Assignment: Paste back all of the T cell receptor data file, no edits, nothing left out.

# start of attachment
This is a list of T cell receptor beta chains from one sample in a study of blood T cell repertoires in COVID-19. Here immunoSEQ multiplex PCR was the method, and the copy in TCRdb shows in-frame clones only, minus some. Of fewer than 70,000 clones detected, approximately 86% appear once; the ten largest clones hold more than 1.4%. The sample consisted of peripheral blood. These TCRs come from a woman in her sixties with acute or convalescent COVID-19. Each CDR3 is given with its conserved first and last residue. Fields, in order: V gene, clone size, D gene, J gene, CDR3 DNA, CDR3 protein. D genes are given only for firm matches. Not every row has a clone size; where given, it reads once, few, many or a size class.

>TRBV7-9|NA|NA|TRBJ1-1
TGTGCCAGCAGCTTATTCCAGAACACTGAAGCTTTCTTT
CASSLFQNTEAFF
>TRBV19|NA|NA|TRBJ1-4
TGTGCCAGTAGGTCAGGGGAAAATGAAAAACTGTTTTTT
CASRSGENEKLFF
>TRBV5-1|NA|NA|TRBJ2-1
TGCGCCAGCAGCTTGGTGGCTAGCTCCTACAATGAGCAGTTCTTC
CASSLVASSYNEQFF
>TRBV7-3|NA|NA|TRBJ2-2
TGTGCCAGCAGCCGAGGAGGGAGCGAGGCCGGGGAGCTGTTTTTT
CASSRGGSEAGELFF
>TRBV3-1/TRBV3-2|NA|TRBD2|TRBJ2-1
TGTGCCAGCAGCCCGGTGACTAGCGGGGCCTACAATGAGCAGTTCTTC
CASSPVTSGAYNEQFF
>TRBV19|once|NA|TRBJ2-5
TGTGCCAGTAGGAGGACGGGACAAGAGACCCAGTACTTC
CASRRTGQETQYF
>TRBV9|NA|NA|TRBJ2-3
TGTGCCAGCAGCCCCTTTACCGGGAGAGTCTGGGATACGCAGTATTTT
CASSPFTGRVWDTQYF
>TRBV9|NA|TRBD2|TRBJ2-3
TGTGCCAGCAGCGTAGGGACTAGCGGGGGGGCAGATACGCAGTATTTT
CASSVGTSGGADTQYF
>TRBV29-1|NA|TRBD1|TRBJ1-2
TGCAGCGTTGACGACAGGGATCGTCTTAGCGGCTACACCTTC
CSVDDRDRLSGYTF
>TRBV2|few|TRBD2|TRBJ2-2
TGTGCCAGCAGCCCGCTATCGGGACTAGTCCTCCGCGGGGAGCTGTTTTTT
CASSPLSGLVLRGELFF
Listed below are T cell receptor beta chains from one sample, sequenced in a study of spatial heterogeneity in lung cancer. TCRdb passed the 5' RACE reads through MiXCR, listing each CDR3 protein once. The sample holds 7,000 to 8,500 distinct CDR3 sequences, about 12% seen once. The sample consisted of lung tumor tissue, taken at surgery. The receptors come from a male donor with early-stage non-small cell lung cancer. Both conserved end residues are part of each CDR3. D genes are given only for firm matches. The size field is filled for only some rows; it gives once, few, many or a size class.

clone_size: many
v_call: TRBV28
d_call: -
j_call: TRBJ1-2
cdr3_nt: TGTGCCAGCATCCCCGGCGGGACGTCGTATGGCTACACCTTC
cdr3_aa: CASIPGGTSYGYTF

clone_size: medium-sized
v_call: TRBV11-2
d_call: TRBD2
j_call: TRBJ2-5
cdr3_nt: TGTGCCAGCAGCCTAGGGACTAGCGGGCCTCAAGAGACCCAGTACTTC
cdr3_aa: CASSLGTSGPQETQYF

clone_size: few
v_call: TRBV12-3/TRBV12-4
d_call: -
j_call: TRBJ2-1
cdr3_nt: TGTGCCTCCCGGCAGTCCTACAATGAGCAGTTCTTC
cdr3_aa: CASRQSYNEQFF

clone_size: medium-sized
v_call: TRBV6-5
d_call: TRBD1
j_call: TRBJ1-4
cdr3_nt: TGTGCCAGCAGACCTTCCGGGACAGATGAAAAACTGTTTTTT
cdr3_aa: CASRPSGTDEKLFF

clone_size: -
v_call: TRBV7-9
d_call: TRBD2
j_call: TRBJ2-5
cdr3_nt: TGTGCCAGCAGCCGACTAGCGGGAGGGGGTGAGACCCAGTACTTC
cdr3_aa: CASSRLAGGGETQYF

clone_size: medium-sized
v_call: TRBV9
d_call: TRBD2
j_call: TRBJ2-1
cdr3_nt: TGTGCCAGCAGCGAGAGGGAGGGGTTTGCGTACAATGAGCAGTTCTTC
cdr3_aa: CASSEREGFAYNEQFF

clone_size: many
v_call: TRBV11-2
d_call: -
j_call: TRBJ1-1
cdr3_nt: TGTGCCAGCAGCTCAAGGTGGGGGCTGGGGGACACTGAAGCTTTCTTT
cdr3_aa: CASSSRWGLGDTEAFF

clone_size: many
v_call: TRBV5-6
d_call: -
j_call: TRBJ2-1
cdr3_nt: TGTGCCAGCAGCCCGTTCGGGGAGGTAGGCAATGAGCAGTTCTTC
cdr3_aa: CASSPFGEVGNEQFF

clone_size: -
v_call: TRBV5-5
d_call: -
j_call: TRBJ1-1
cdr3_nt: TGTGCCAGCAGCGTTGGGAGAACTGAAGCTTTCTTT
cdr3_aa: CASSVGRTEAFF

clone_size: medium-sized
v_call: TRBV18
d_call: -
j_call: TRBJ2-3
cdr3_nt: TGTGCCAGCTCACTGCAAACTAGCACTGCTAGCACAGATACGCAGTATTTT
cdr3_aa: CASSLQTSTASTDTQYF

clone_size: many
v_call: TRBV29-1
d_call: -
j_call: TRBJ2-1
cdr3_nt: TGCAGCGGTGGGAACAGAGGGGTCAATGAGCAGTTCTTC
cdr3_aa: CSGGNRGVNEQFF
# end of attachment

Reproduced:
This is a list of T cell receptor beta chains from one sample in a study of blood T cell repertoires in COVID-19. Here immunoSEQ multiplex PCR was the method, and the copy in TCRdb shows in-frame clones only, minus some. Of fewer than 70,000 clones detected, approximately 86% appear once; the ten largest clones hold more than 1.4%. The sample consisted of peripheral blood. These TCRs come from a woman in her sixties with acute or convalescent COVID-19. Each CDR3 is given with its conserved first and last residue. Fields, in order: V gene, clone size, D gene, J gene, CDR3 DNA, CDR3 protein. D genes are given only for firm matches. Not every row has a clone size; where given, it reads once, few, many or a size class.

>TRBV7-9|NA|NA|TRBJ1-1
TGTGCCAGCAGCTTATTCCAGAACACTGAAGCTTTCTTT
CASSLFQNTEAFF
>TRBV19|NA|NA|TRBJ1-4
TGTGCCAGTAGGTCAGGGGAAAATGAAAAACTGTTTTTT
CASRSGENEKLFF
>TRBV5-1|NA|NA|TRBJ2-1
TGCGCCAGCAGCTTGGTGGCTAGCTCCTACAATGAGCAGTTCTTC
CASSLVASSYNEQFF
>TRBV7-3|NA|NA|TRBJ2-2
TGTGCCAGCAGCCGAGGAGGGAGCGAGGCCGGGGAGCTGTTTTTT
CASSRGGSEAGELFF
>TRBV3-1/TRBV3-2|NA|TRBD2|TRBJ2-1
TGTGCCAGCAGCCCGGTGACTAGCGGGGCCTACAATGAGCAGTTCTTC
CASSPVTSGAYNEQFF
>TRBV19|once|NA|TRBJ2-5
TGTGCCAGTAGGAGGACGGGACAAGAGACCCAGTACTTC
CASRRTGQETQYF
>TRBV9|NA|NA|TRBJ2-3
TGTGCCAGCAGCCCCTTTACCGGGAGAGTCTGGGATACGCAGTATTTT
CASSPFTGRVWDTQYF
>TRBV9|NA|TRBD2|TRBJ2-3
TGTGCCAGCAGCGTAGGGACTAGCGGGGGGGCAGATACGCAGTATTTT
CASSVGTSGGADTQYF
>TRBV29-1|NA|TRBD1|TRBJ1-2
TGCAGCGTTGACGACAGGGATCGTCTTAGCGGCTACACCTTC
CSVDDRDRLSGYTF
>TRBV2|few|TRBD2|TRBJ2-2
TGTGCCAGCAGCCCGCTATCGGGACTAGTCCTCCGCGGGGAGCTGTTTTTT
CASSPLSGLVLRGELFF
Listed below are T cell receptor beta chains from one sample, sequenced in a study of spatial heterogeneity in lung cancer. TCRdb passed the 5' RACE reads through MiXCR, listing each CDR3 protein once. The sample holds 7,000 to 8,500 distinct CDR3 sequences, about 12% seen once. The sample consisted of lung tumor tissue, taken at surgery. The receptors come from a male donor with early-stage non-small cell lung cancer. Both conserved end residues are part of each CDR3. D genes are given only for firm matches. The size field is filled for only some rows; it gives once, few, many or a size class.

clone_size: many
v_call: TRBV28
d_call: -
j_call: TRBJ1-2
cdr3_nt: TGTGCCAGCATCCCCGGCGGGACGTCGTATGGCTACACCTTC
cdr3_aa: CASIPGGTSYGYTF

clone_size: medium-sized
v_call: TRBV11-2
d_call: TRBD2
j_call: TRBJ2-5
cdr3_nt: TGTGCCAGCAGCCTAGGGACTAGCGGGCCTCAAGAGACCCAGTACTTC
cdr3_aa: CASSLGTSGPQETQYF

clone_size: few
v_call: TRBV12-3/TRBV12-4
d_call: -
j_call: TRBJ2-1
cdr3_nt: TGTGCCTCCCGGCAGTCCTACAATGAGCAGTTCTTC
cdr3_aa: CASRQSYNEQFF

clone_size: medium-sized
v_call: TRBV6-5
d_call: TRBD1
j_call: TRBJ1-4
cdr3_nt: TGTGCCAGCAGACCTTCCGGGACAGATGAAAAACTGTTTTTT
cdr3_aa: CASRPSGTDEKLFF

clone_size: -
v_call: TRBV7-9
d_call: TRBD2
j_call: TRBJ2-5
cdr3_nt: TGTGCCAGCAGCCGACTAGCGGGAGGGGGTGAGACCCAGTACTTC
cdr3_aa: CASSRLAGGGETQYF

clone_size: medium-sized
v_call: TRBV9
d_call: TRBD2
j_call: TRBJ2-1
cdr3_nt: TGTGCCAGCAGCGAGAGGGAGGGGTTTGCGTACAATGAGCAGTTCTTC
cdr3_aa: CASSEREGFAYNEQFF

clone_size: many
v_call: TRBV11-2
d_call: -
j_call: TRBJ1-1
cdr3_nt: TGTGCCAGCAGCTCAAGGTGGGGGCTGGGGGACACTGAAGCTTTCTTT
cdr3_aa: CASSSRWGLGDTEAFF

clone_size: many
v_call: TRBV5-6
d_call: -
j_call: TRBJ2-1
cdr3_nt: TGTGCCAGCAGCCCGTTCGGGGAGGTAGGCAATGAGCAGTTCTTC
cdr3_aa: CASSPFGEVGNEQFF

clone_size: -
v_call: TRBV5-5
d_call: -
j_call: TRBJ1-1
cdr3_nt: TGTGCCAGCAGCGTTGGGAGAACTGAAGCTTTCTTT
cdr3_aa: CASSVGRTEAFF

clone_size: medium-sized
v_call: TRBV18
d_call: -
j_call: TRBJ2-3
cdr3_nt: TGTGCCAGCTCACTGCAAACTAGCACTGCTAGCACAGATACGCAGTATTTT
cdr3_aa: CASSLQTSTASTDTQYF

clone_size: many
v_call: TRBV29-1
d_call: -
j_call: TRBJ2-1
cdr3_nt: TGCAGCGGTGGGAACAGAGGGGTCAATGAGCAGTTCTTC
cdr3_aa: CSGGNRGVNEQFF